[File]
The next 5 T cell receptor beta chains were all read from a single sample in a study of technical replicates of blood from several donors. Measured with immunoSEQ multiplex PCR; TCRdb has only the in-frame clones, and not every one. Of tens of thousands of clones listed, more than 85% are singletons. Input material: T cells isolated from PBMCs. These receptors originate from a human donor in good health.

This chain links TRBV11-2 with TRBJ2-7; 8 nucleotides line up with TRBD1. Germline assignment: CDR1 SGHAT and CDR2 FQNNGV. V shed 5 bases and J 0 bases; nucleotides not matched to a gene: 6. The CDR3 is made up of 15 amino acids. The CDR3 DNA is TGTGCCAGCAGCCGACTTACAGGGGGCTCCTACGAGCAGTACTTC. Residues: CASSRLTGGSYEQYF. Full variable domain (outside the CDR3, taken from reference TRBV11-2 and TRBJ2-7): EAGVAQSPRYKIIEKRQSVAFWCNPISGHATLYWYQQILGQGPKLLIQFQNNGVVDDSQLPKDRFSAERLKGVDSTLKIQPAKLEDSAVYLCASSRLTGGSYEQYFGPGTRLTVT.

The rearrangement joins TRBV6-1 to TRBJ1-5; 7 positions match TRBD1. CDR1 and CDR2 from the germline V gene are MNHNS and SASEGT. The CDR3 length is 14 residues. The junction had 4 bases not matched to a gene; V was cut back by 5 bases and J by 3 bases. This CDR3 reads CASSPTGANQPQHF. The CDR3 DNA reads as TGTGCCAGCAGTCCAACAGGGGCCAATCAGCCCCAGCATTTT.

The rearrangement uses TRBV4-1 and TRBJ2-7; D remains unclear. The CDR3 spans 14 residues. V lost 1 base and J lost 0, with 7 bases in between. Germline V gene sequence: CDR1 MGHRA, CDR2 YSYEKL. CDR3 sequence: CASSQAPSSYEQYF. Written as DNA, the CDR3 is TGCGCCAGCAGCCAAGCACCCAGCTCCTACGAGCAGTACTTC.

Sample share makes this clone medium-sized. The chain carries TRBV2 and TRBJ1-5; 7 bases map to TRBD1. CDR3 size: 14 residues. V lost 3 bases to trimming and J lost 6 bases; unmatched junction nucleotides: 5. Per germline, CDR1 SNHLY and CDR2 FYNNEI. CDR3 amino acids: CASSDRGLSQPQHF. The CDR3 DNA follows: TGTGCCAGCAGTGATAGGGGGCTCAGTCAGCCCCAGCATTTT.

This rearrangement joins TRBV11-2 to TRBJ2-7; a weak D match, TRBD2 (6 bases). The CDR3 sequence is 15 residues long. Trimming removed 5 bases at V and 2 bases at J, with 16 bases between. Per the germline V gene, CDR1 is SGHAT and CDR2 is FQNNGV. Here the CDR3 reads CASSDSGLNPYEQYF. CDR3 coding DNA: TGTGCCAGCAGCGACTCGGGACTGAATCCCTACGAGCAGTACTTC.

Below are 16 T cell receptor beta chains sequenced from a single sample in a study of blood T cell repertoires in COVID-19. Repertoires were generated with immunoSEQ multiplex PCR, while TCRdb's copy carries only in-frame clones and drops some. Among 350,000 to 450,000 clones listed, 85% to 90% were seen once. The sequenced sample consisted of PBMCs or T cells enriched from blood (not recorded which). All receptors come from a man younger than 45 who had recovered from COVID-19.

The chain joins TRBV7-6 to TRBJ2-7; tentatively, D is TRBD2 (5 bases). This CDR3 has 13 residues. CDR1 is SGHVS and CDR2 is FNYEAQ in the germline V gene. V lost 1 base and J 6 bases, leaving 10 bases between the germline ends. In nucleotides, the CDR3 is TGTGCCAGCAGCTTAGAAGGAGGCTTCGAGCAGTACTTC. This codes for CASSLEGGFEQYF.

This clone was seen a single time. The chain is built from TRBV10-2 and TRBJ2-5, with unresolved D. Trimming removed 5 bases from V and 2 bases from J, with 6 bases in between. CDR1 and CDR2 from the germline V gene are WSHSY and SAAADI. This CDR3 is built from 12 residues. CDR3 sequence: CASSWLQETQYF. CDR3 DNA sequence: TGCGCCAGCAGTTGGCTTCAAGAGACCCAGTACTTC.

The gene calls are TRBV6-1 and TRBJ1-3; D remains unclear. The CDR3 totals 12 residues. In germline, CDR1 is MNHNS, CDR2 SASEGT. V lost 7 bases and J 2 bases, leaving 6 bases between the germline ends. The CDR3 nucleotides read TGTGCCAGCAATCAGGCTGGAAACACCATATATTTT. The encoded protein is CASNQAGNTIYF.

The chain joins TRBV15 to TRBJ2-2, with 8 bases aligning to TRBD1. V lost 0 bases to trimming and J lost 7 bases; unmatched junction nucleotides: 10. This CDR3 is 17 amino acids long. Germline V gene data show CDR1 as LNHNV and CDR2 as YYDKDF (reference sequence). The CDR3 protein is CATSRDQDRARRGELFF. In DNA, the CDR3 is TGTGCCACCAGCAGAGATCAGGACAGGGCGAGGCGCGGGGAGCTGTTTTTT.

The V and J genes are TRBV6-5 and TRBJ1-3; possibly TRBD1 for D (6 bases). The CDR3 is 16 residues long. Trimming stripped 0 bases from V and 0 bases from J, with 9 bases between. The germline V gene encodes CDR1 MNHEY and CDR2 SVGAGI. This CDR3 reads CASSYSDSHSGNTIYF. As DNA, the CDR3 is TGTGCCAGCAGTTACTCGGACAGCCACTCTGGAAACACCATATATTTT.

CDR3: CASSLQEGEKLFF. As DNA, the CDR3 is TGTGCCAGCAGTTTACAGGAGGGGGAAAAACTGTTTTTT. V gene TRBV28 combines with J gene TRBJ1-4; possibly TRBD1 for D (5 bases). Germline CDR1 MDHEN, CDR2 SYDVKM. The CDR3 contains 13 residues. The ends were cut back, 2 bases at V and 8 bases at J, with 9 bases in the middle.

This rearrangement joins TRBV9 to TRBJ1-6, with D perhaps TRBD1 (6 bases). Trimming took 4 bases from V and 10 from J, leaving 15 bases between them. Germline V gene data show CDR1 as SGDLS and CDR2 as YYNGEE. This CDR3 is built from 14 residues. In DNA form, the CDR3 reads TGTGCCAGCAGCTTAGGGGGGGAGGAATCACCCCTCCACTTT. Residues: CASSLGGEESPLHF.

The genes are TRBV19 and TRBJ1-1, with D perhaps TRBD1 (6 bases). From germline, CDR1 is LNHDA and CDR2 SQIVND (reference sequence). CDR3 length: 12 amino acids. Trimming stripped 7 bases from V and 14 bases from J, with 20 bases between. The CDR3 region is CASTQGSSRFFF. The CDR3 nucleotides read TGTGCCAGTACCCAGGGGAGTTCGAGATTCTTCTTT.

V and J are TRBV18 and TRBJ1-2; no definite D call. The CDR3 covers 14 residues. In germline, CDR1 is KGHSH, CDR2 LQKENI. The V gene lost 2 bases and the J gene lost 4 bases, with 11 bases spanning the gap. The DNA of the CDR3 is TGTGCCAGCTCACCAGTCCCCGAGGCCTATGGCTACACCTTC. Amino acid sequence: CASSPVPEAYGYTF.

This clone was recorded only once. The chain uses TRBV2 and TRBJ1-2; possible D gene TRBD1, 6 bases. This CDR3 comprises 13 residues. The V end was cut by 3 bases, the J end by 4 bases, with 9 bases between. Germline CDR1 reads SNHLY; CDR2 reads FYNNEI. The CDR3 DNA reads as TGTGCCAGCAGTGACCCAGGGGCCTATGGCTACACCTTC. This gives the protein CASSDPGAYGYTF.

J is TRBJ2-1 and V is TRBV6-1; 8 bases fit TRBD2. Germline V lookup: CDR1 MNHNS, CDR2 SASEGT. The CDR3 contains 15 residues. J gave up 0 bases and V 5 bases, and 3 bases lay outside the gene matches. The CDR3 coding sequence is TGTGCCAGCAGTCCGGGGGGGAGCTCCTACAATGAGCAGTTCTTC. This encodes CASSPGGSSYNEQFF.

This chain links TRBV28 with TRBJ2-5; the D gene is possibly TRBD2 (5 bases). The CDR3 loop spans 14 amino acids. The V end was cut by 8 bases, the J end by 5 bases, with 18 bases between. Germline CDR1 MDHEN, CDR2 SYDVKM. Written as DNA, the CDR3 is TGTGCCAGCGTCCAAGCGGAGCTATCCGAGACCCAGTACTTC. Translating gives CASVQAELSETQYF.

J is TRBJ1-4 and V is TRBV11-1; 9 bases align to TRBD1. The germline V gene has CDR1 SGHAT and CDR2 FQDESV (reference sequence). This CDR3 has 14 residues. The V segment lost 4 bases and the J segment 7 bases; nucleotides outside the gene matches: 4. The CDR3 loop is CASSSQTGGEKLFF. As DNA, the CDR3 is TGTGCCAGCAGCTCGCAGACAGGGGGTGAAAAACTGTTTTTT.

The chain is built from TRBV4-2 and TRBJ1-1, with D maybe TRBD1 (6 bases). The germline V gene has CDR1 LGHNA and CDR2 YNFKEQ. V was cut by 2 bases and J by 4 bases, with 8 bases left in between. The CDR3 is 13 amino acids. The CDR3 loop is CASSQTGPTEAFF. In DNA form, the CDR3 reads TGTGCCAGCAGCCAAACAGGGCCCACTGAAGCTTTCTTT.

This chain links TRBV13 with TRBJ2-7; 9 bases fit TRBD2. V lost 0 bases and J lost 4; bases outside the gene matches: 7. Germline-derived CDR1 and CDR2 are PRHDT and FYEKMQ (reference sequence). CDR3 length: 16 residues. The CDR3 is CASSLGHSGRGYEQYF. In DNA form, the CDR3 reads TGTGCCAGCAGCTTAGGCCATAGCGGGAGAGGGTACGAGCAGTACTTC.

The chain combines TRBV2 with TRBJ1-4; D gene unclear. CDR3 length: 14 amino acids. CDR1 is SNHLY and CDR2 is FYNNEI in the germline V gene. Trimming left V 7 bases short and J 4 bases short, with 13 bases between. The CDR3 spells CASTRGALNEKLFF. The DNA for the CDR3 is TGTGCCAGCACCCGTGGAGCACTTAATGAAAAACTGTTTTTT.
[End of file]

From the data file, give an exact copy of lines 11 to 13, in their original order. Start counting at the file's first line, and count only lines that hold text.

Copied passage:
The chain joins TRBV15 to TRBJ2-2, with 8 bases aligning to TRBD1. V lost 0 bases to trimming and J lost 7 bases; unmatched junction nucleotides: 10. This CDR3 is 17 amino acids long. Germline V gene data show CDR1 as LNHNV and CDR2 as YYDKDF (reference sequence). The CDR3 protein is CATSRDQDRARRGELFF. In DNA, the CDR3 is TGTGCCACCAGCAGAGATCAGGACAGGGCGAGGCGCGGGGAGCTGTTTTTT.

The V and J genes are TRBV6-5 and TRBJ1-3; possibly TRBD1 for D (6 bases). The CDR3 is 16 residues long. Trimming stripped 0 bases from V and 0 bases from J, with 9 bases between. The germline V gene encodes CDR1 MNHEY and CDR2 SVGAGI. This CDR3 reads CASSYSDSHSGNTIYF. As DNA, the CDR3 is TGTGCCAGCAGTTACTCGGACAGCCACTCTGGAAACACCATATATTTT.

CDR3: CASSLQEGEKLFF. As DNA, the CDR3 is TGTGCCAGCAGTTTACAGGAGGGGGAAAAACTGTTTTTT. V gene TRBV28 combines with J gene TRBJ1-4; possibly TRBD1 for D (5 bases). Germline CDR1 MDHEN, CDR2 SYDVKM. The CDR3 contains 13 residues. The ends were cut back, 2 bases at V and 8 bases at J, with 9 bases in the middle.